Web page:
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Covid-19 has thumped private equity in Africa – how does the industry rebound?


Bryan Turner is a partner at Spear Capital, which provides growth capital to SMEs focused on fast-moving consumer goods and local production in southern Africa.

Over the past year or so, we’ve all become familiar with a whole host of terms we knew nothing about at the start of 2020. ‘Lockdown’, ‘rate of transmission’ and ‘social distancing’ all entered our collective vocabularies. At the same time, we had to get used to new ways of working and doing business.

Adjusting to new ways of operating is as true for private equity (PE) as it is for any other sphere of business. Initially, it looked like the economic devastation wrought by Covid-19 would hit African PE activity particularly hard. 

In the first half of 2020, the value of private equity deals on the continent was on pace for a 63% drop compared with 2019. The final figure may have been even worse, underlining how disruptive the pandemic has been. 

Even as the mass rollout of vaccines around the globe brings a glimmer of hope that life may return to some semblance of normal, it’s likely that the conditions of 2020 will be with us for some time to come. It’s therefore imperative that private equity firms, their investors, and the firms they fund use the lessons of 2020 to inform their approach going forward. 

The difficulties 

One major difficulty for PE investors, especially when lockdowns were at their hardest, was the inability to get on-site and visit businesses that had investment potential. A company might look great on paper, but you get a much better feel for its viability by visiting the premises and seeing how it operates daily. 

As a result, deals may be delayed (in the hopes that an on-site visit will be possible at some point) or even fall through. This may become less of a problem as travel restrictions are lifted, but, for now, everyone needs to find ways around the problem. 

For companies looking for investment, having all their documentation in order can go a long way when it comes to easing the due diligence process. That’s important, because a lot more companies are looking for investment as they try to make it through these economically trying times.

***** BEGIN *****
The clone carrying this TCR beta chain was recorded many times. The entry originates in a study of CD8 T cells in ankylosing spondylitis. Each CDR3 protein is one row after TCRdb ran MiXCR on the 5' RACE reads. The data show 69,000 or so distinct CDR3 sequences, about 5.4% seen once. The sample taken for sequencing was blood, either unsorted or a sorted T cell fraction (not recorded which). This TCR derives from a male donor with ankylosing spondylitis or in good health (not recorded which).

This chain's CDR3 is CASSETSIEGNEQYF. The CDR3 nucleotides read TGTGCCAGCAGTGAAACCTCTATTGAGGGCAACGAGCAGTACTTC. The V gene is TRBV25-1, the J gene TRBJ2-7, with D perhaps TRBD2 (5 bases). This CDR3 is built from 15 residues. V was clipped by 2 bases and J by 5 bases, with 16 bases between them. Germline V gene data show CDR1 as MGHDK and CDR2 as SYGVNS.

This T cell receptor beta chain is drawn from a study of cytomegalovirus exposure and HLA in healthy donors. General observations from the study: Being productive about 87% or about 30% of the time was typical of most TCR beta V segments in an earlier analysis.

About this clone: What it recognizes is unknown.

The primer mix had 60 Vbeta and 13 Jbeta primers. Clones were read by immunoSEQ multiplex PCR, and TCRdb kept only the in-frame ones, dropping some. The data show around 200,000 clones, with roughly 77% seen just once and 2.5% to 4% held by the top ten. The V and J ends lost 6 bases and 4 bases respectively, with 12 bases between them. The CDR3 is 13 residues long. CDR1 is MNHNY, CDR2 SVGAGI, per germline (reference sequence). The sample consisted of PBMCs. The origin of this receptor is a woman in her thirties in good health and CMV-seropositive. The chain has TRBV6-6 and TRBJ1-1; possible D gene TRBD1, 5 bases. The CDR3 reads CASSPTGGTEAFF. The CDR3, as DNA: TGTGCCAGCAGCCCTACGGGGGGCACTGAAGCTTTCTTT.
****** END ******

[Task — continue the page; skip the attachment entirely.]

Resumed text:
Our investors also expect us to have boots on the ground when it comes to getting the best possible idea of a company’s viability, so it’s up to us to demonstrate that we’ve gone beyond documentation for the moment. 

In the longer term, smart PE investors will go back to performing on-site visits as soon as possible.

This is especially important in sub-Saharan Africa, where doing business can sometimes be difficult. As a rule of thumb, the more difficult a market is to do business in, the more time you need to spend in that market.   

New ways of doing business

That said, there have been adaptations that we could benefit from carrying forward post-pandemic. 

Being able to meet with people virtually, for example, has made it easier to maintain more regular contact with the companies in our portfolio. That, in turn, means we can make more agile decisions. Within our own portfolio, we’ve seen the value of that. 

For example, one of our ecommerce companies, RunwaySale, has seen significant growth over the past few months because it was able to adapt to shifting trends of lockdown. When we first invested, it was competing with a few niche online stores. Today, it’s going toe-to-toe with retailers that are household names. 

As economies around the globe recover, that adaptability will only become more important for PE investors and companies looking to remain relevant. 

The fundamentals don’t change

Despite the massive ructions of 2020, there are still some fundamentals that haven’t changed. Certain industry trends may have changed, but in most cases a good business with a good leadership team remains a good investment.  

PE funds and their investors would do well not to get caught up in a panic and take a long-term view of the companies in their portfolios. BM/DM    


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